Cosmoscow, once Russia’s premier international art fair, opens in building reportedly struck by drone last month

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Cosmoscow was Moscow’s leading international contemporary art fair until Russia invaded Ukraine in 2022. Its 11th edition opens today (until 1 October) and, for the second year running, with virtually no non-Russian galleries among its 75 participants. One exception is a Moscow gallery that has recently moved to Dubai: since the war, the emirate has become a refuge for many wealthy Russians.

It is also the second time since 2022 that the fair, which for years was based at Gostiny Dvor near Red Square and the Kremlin, has been subject to a last-minute change in venue. In July, it was announced that Cosmoscow had shifted to the Expocentre Central Exhibition Complex in Moscow’s financial district.

The Expocentre was reportedly hit on 18 August by drone strikes that Russian officials have blamed on Ukraine. The city’s mayor, Sergey Sobyanin, wrote on Telegram: “Tonight, while attempting to fly to Moscow, a drone was destroyed by air defense forces. The unmanned air vehicle (UAV) debris fell in the Expo Center area, but did not cause significant damage to the building. There were no preliminary casualties.”

Margarita Pushkina, Cosmoscow’s founder and director, did not respond to requests for comment about plans for this year’s edition.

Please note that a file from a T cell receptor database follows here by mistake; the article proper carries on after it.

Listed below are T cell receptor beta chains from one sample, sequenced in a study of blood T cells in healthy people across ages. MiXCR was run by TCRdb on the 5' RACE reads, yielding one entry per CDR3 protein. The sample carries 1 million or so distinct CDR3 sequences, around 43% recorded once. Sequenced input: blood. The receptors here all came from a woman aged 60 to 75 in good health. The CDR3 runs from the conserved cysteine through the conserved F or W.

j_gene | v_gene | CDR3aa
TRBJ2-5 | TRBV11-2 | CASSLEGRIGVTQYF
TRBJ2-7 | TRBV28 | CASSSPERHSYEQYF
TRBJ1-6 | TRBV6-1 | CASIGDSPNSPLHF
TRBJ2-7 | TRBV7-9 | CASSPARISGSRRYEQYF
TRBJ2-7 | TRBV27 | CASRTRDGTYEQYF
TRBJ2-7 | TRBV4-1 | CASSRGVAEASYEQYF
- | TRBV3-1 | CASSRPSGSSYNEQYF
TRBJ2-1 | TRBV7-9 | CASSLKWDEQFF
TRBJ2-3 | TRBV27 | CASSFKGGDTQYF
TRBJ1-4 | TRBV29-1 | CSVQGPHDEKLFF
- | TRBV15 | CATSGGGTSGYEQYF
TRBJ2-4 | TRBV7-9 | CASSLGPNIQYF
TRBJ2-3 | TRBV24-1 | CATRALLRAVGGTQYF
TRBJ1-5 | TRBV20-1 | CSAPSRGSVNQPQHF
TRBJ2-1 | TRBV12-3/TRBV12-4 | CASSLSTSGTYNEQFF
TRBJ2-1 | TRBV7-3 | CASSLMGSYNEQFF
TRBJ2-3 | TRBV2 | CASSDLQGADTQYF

Taking part in Cosmoscow this year is Alisa Contemporary Art Gallery, which opened in Moscow in 2020 and launched a location in Dubai this year. It will soon be shutting down its Moscow gallery. At the fair, Alisa Contemporary will offer paintings by Kirill Makarov. They are the physical version of an NFT and video series titled Unveiled, which is on display until 30 September on ioginality, a new platform. The online versions of these works carry anti-war messages that cannot be advertised in Moscow. But Bagdonaite says that showing a version of them in Moscow is vital to “support those who stay in Russia”, since “there is no activity more opposite to war than art”, adding that “there is no better place for these artworks than Russian private collections”.

Moscow’s Shaltai Editions, founded by Valeria Rodnyanskaya, an art collector who pioneered limited edition silkscreen prints in Russia, is using this year’s Cosmoscow to transition to a new name, Set Projects. The gallery changed hands earlier this year: Rodnyanskaya’s husband, the influential Kyiv-born, Oscar-nominated film producer, Alexander Rodnyansky, has been declared a “foreign agent” for speaking out against Russia’s invasion of Ukraine. A Moscow court ordered his arrest in absentia for “spreading false information” about the Russian army.

Michael Tsarev, a Russian financier now based in Munich, who worked in Kyiv from 2011 to 2021, for companies owned by the billionaire Ukrainian art collector Victor Pinchuk, is participating in The Collector’s Eye exhibition at Cosmoscow and moderating a discussion. He sold part of his art collection earlier this year at Moscow’s Vladey auction house. Tsarev is a co-founder of the Ukrainian Club of Contemporary Art Collectors.

“I maintain contact with Ukrainian artists, gallerists and collectors,” Tsarev tells The Art Newspaper. “Some of them have visited me in Munich. They know that I have German nationality therefore I am not ‘the Russian’ for them. And I had never behaved like this.”

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